HOLY THURSDAY ESSENDON 2021
SERVICE AND SELF-SACRIFICE
Jn 13.1-15 1Cor 11.23-26 Ex 12.1-14
Welcome to Holy Thursday at St Therese’s, after the first 2 year gap we have ever known, and, yes, well, at least we can be here to celebrate as a faith community of friends, as Jesus says: “I call you my friends, if you do what I command you; love one another as I have loved you.” And that is his fundamental call to service for all of us, each in our own way. As for the Last Supper, washing of feet back there was demeaning, a servant’s work. The slaves can do it, having no rights, nothing owed, just a job to do. This is the model Jesus takes on for us to follow, as a metaphor for service of others.
John the Evangelist’s farewell discourse is a long reflection on Jesus’ final call to faith in him as The Way, the Truth and the Life, as Doubting or rather Honest Thomas, asks the obvious questions the others are thinking, in anxiety, fear and uncertainty, as Jesus heads towards the now inevitable conclusion of his earthly life, with the Judas Kiss of betrayal well on the way. Thus, the dark side of human nature is revealed in treacherous Judas, as we wonder how could he? And so, he briefly looks forward to the benefits of his newly to be acquired 30 pieces of silver, all to what end, as he too, heads into the darkness of despair and death, with no rewards or happiness to be found here!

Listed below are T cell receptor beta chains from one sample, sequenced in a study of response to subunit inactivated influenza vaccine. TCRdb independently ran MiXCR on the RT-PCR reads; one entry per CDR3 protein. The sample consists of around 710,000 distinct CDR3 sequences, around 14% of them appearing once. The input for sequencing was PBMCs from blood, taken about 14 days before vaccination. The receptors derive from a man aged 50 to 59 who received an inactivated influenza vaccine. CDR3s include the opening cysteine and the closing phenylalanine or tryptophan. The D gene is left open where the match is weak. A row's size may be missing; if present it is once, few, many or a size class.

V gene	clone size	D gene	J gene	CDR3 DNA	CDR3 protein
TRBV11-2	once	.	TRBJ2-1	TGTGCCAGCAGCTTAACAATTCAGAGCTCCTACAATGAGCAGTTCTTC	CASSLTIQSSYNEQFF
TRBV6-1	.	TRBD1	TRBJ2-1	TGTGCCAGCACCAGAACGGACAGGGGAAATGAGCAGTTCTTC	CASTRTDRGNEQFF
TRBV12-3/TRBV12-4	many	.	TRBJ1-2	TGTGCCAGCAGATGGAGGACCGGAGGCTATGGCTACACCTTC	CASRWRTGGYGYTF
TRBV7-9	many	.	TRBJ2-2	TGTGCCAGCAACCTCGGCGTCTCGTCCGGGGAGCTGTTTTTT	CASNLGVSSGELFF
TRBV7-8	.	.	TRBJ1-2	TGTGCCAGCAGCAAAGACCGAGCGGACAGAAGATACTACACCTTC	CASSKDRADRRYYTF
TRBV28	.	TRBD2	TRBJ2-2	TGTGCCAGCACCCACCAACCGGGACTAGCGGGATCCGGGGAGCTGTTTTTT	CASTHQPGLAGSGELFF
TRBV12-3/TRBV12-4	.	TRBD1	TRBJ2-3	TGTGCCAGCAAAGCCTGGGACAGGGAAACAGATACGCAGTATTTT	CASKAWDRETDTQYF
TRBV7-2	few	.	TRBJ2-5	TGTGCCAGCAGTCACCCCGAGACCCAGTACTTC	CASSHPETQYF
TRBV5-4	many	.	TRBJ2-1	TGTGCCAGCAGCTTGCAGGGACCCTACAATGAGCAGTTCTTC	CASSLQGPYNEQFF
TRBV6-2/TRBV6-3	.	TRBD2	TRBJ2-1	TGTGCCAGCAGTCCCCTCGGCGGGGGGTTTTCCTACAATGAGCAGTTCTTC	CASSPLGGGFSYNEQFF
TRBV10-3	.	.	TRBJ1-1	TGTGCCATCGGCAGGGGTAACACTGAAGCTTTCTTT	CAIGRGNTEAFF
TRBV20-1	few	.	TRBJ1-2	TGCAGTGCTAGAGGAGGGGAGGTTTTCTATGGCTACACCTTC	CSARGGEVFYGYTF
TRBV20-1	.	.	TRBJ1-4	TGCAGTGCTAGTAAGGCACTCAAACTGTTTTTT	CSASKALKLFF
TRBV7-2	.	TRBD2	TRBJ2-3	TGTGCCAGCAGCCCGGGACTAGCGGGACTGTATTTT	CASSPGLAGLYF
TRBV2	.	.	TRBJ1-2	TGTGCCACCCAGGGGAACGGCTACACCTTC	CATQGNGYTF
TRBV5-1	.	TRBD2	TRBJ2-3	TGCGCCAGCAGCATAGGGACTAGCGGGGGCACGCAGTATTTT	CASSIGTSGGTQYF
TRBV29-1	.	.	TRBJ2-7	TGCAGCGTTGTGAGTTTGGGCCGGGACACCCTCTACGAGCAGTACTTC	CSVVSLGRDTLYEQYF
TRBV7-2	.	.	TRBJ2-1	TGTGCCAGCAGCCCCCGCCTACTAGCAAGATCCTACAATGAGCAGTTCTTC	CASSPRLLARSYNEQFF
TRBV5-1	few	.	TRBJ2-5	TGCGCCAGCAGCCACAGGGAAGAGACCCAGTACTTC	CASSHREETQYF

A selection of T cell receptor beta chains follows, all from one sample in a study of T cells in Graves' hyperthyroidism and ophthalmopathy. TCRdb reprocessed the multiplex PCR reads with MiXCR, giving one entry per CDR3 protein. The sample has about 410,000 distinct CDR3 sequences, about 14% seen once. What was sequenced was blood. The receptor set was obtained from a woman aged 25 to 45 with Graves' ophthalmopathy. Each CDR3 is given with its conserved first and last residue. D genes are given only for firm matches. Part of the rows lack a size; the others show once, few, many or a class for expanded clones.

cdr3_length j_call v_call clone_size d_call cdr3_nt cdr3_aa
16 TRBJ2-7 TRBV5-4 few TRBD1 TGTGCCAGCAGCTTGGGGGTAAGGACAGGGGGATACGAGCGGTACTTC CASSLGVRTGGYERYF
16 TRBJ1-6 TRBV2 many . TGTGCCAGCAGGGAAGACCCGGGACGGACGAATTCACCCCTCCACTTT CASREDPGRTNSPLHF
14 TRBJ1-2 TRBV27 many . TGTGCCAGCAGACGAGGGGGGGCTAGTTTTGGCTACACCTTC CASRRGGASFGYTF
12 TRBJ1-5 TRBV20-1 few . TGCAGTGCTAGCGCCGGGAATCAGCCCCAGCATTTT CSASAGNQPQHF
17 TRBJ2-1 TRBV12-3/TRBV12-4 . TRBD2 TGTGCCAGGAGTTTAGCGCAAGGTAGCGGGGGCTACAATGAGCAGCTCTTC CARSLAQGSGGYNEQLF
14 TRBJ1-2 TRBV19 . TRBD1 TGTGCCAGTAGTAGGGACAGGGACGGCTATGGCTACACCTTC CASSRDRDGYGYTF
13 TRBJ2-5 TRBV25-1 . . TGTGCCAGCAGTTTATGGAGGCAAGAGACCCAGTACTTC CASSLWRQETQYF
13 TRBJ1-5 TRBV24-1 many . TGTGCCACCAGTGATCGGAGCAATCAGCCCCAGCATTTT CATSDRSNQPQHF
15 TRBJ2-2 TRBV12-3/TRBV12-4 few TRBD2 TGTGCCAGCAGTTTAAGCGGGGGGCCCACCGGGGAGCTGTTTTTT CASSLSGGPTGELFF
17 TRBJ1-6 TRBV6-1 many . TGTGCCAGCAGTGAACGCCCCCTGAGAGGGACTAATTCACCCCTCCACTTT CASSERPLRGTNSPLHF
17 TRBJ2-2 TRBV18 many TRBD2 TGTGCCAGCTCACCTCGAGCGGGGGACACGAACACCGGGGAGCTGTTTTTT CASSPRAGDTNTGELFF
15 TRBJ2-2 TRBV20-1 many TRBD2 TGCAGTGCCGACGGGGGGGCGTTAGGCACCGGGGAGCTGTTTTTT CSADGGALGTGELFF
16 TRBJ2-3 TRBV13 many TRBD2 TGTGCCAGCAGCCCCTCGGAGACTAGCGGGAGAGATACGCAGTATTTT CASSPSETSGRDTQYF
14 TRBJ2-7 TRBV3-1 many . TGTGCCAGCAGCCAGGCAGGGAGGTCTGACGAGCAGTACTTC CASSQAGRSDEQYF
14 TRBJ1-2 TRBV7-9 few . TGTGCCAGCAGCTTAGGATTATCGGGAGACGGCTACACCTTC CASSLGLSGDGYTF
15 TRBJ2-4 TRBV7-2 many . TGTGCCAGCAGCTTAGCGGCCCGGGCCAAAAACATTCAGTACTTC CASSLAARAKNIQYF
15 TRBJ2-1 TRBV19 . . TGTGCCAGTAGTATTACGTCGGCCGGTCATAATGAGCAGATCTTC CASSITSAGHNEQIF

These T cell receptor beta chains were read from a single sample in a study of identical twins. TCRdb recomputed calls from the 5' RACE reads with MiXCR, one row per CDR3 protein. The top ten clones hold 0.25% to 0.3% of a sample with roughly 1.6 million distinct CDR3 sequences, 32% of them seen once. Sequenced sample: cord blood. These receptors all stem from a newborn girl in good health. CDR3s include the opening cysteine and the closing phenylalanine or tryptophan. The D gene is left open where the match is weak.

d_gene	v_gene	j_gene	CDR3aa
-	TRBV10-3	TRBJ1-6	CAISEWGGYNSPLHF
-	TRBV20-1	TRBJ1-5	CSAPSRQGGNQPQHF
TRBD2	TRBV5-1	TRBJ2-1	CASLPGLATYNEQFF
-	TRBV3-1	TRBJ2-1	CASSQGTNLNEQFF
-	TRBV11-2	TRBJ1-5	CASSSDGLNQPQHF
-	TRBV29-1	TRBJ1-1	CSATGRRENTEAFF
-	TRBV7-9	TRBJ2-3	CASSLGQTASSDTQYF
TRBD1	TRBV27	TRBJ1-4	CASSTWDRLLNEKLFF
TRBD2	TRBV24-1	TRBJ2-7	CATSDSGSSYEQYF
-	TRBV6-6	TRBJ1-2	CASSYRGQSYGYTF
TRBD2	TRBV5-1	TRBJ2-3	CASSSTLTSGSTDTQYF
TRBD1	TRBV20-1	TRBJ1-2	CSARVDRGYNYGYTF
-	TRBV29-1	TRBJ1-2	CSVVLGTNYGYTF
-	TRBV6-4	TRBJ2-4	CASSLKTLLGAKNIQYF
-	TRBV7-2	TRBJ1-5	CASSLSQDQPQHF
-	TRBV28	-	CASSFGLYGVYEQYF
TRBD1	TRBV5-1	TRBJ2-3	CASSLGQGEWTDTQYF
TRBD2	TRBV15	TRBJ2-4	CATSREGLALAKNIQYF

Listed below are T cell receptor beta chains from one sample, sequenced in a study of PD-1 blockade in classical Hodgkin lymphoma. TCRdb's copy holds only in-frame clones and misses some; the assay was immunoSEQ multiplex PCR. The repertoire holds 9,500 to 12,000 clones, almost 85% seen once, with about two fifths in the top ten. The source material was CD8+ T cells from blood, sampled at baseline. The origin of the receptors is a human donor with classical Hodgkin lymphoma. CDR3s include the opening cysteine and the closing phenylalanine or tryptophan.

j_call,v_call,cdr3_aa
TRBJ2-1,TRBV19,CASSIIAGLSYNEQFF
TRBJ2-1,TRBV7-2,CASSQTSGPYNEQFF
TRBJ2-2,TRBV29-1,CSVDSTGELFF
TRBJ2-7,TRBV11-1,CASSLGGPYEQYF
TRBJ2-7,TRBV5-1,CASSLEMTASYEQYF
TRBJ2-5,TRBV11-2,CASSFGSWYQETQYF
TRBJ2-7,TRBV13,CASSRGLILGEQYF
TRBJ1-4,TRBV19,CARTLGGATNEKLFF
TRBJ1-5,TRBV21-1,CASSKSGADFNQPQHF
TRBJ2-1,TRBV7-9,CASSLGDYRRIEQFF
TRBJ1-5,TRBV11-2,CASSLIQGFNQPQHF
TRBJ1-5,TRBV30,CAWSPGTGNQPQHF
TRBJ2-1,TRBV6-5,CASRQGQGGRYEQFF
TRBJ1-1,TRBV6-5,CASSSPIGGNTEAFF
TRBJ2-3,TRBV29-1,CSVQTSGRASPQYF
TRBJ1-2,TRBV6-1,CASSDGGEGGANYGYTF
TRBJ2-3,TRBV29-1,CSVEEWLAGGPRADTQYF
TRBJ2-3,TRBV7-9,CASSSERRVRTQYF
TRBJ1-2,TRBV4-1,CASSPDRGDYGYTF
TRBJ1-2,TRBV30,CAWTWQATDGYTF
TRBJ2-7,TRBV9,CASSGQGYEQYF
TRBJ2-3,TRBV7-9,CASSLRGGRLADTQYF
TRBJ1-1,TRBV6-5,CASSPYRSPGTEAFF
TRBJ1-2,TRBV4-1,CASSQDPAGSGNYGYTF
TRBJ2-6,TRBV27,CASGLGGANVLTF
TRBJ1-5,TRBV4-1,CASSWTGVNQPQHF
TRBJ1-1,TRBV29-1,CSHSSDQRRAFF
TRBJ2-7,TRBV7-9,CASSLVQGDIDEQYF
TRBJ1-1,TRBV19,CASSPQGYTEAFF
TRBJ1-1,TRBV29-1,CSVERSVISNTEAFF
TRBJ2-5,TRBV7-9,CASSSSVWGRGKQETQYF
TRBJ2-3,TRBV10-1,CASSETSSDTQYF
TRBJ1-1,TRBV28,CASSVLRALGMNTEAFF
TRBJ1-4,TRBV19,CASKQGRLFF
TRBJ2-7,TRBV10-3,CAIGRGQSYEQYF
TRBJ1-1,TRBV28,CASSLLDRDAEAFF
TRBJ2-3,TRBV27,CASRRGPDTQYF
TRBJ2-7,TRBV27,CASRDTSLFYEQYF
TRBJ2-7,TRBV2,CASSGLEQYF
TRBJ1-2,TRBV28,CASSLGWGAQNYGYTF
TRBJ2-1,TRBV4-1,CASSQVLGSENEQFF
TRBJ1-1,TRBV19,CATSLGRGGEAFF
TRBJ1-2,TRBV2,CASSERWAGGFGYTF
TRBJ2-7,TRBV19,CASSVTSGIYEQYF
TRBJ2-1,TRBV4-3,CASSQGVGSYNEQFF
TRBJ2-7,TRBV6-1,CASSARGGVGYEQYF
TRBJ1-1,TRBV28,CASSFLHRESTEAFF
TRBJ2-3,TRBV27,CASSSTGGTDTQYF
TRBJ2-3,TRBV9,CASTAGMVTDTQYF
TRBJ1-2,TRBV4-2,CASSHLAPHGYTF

In Leonardo’s iconic Last Supper painting, from the 15th century (here’s my carpet copy tapestry version attached to the front of the altar tonight), long after the historical event, Judas appears not so impressed! We might ask why? Wouldn’t we think a charismatic personality like Jesus would win over most if not all, especially if one had been a companion on the journey of Jesus’s public ministry! We don’t know and never will. Legend or myth has it he was the treasurer of the group, managing the money, wherever it came from, but nothing is certain. If he was, couldn’t he have helped himself, without selling his soul and losing his life as a result?
And now, with all the issues concerning women, their role in our society, and their mistreatment in demeaning ways, usually behind the scenes, in recent times, I think it a good opportunity to focus on Jesus’ approach to women, throughout his public ministry, with dignity, respect and compassion. It’s not just a matter of Mary his mother, who gets our attention and devotion, but also the way in which Jesus reached out to women and children and outcasts along the way, in a very counter-cultural manner to the social norms of the time. He provides service in reaching out to them as individuals who deserve his attention and encouragement, particularly in times of trial and tribulation.
We have the woman at the well, whom he approaches, inappropriately, according to the pharisaic laws of the time, where an adult male was not meant to associate with a female in public. Yet, he has no inhibitions initiating a conversation with her, and offering her living water, in terms of understanding her plight with as a serious serial monogamist with a poor track record for hanging onto husbands, non-judgmentally offering her ‘living water’ (symbolic of Baptism), as a call to faith, and off she goes to tell the townspeople about him, effectively a missionary to her own local community!